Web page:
Paynes Prairie Preserve State Park is much more diverse than I thought. Everything I read praised the park, but left me with the impression of a big, open prairie with beautiful vistas and a chance to see wild bison and horses. All that is true, but there are also miles of gorgeous forest trails, several scenic lakes/ponds, wetlands that stretch to the horizon, and most likely the world’s largest sinkhole.
The park is named after the prairie, so that’s where I started…almost. I parked at the visitor center, hopped on my mountain bike and headed to the Cones Dike Trail/Jackson’s Gap trailhead. Cones Dike is the prairie trail, while Jackson’s Gap takes you to points south. To my surprise, theses trails run through lush, mature forest. Granted, it’s a short ride through the woods to the rim of the sinkhole that forms Paynes Prairie, where you travel down a slope that’s been a victim of erosion for quite some time, before coming to a gate/fence at the bottom of the rim. Presumably, this is to keep the bison and horses inside…but it’s not entirely biker-friendly. However, to the right of the gate the fence has been crushed down a bit to make lifting your bike across slightly easier. There’s a nice little walk-through for hikers.
Here the forest opens on a sinkhole that covers 25 square miles! It’s special enough to be designated a National Natural Landmark. Cones Dike Trail runs 4 miles out across this vast prairie on top of a shallow dike, so a round trip is 8 miles, if you hike or bike the entire trail. If you’ve very lucky, you’ll spot a wild bison or horse. If not, you’ll see some beautiful scenery — oceans of pickerelweed were in bloom during my visit. I did not see the bison or horses, but evidence of their recent visits was everywhere. Take note that this trail is almost entirely exposed to the elements, so prepare accordingly.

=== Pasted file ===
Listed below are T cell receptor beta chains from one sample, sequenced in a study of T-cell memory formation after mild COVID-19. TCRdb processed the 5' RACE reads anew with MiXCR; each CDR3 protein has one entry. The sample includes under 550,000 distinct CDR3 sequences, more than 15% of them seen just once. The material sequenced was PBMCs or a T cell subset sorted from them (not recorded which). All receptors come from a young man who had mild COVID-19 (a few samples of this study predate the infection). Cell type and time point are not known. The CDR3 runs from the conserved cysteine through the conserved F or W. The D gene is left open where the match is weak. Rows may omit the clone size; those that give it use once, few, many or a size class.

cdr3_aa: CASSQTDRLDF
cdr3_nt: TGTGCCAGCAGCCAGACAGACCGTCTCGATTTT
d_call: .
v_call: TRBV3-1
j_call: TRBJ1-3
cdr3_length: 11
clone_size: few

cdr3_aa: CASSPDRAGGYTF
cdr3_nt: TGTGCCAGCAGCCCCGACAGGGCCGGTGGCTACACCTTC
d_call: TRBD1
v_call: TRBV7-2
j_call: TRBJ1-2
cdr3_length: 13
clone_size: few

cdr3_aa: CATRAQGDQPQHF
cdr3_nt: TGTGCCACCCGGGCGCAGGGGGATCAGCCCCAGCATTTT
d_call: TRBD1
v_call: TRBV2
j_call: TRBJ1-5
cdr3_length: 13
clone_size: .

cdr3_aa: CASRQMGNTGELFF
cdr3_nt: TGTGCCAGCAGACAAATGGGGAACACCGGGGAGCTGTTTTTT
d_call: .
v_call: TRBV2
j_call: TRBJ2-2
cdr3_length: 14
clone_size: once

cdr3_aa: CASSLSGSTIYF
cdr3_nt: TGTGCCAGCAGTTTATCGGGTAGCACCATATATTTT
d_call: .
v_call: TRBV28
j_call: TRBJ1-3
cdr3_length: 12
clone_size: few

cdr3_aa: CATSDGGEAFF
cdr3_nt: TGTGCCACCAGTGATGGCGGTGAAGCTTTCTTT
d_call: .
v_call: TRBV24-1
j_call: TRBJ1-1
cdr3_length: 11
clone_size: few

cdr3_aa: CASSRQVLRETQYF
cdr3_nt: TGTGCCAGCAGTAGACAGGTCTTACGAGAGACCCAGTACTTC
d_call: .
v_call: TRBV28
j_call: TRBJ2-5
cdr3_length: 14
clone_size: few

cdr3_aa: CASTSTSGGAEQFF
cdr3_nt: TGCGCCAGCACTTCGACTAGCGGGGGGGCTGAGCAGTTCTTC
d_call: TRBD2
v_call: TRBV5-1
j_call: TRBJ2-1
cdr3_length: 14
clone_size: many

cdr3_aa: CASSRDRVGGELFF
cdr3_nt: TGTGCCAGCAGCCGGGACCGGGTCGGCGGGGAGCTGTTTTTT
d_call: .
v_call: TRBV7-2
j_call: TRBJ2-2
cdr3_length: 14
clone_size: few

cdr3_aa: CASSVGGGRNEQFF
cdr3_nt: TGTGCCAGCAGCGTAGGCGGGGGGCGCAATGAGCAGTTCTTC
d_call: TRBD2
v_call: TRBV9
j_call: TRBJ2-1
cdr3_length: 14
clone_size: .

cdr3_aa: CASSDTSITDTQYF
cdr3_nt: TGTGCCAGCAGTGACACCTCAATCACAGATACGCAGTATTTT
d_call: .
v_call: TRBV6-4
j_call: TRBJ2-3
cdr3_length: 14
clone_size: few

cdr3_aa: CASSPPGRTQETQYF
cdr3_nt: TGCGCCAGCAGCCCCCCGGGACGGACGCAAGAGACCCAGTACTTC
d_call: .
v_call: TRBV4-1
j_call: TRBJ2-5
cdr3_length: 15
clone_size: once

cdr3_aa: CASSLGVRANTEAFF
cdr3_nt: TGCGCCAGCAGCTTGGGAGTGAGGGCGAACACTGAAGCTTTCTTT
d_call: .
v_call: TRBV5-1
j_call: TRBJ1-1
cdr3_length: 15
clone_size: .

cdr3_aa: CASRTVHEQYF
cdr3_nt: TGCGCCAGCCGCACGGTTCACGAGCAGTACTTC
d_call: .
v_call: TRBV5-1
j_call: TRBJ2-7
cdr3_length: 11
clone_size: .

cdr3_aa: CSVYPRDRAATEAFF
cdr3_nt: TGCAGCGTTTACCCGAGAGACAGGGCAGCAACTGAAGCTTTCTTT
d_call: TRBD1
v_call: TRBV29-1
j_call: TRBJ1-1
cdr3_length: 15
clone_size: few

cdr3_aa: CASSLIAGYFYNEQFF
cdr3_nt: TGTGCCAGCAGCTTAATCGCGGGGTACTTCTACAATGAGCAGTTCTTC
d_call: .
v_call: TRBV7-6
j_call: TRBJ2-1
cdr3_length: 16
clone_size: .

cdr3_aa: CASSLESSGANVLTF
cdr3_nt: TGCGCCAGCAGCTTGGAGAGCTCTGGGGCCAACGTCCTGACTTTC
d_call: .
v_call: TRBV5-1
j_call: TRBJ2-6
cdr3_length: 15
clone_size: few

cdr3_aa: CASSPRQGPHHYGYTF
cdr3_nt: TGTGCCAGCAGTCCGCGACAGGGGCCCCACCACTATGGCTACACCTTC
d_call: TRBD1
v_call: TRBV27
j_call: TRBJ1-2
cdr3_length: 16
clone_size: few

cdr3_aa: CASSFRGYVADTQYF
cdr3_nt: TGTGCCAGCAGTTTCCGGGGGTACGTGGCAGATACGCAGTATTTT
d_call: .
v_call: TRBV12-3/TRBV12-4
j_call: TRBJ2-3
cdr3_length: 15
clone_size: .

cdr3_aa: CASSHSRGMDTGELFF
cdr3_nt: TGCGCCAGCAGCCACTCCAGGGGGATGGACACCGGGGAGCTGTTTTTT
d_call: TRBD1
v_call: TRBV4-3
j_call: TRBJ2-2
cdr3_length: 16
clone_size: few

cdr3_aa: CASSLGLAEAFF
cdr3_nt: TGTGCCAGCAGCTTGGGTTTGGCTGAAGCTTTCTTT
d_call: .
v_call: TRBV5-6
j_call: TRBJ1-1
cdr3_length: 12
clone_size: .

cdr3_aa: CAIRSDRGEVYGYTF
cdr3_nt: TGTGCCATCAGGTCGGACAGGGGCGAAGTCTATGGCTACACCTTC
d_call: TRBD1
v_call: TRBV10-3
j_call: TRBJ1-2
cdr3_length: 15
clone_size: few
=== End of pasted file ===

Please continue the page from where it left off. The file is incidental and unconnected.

Having biked out and back, I was anxious to explore the unexpected forest. So I rode back up and out of the sinkhole, thankful for the shade. Jackson’s Gap Trail led me through a lush wood with nice elevation changes, connecting me to the Chacala Pond trail system. I found myself enjoying the ever-changing forest even more than the prairie. From sprawling ancient oaks draped in Spanish moss to arrow-straight, towering pines, these woods were a very pleasant surprise.
From the Chacala trails I biked the Lake Trail to Lake Wauberg, the second central feature of the park. Again my preconceived ideas about Paynes Prairie were shattered. Lake Wauberg is a scenic recreational lake with full facilities, from an amphitheater to a campground. While there is no kayak/canoe concession here, there is a boat ramp (electric motors only). Across the lake is the University of Florida’s Lake Wauberg recreational facility.
My last stop would be where most people start, because it’s the most likely place to view the bison and horses, especially early in the morning. It’s best that you have binoculars or a scope, since these animals roam a huge area. On the short Wacahoota Trail (hiking only) stands a 50 foot observation tower overlooking the prairie. Here you get a true sense of just how huge this crater-like sinkhole is. Acting like a funnel for the surrounding watershed, up to a million gallons of water drain into the Floridan aquifer here every day…water Floridians desperately need.
Just a prairie? Please. This natural wonder includes more than 20 distinct ecosystems, 270+ bird species, miles of trails for hiking, biking and horseback riding (horses not included), plus a scenic lake for paddling or trolling (electric motors only). Conveniently located just off of I-75 outside of Gainesville, this park is much more than I thought it was.
Know Before You Go! Check out the Photo Gallery, WonderMaps, and links provided. You just may want to stay for more than a day. For more of Florida’s Natural Wonders, check out our Bucket List and Where-to-Go. This land is your land, so get out there and enjoy it!
Paynes Prairie mountain-biking WonderMap. Tip >> Click on waypoint flags for GPS location photos.
Paynes Prairie, Garmin version.
Paynes Prairie State Park, 100 Savannah Blvd, Micanopy, FL 32667 Phone: (352) 466-3397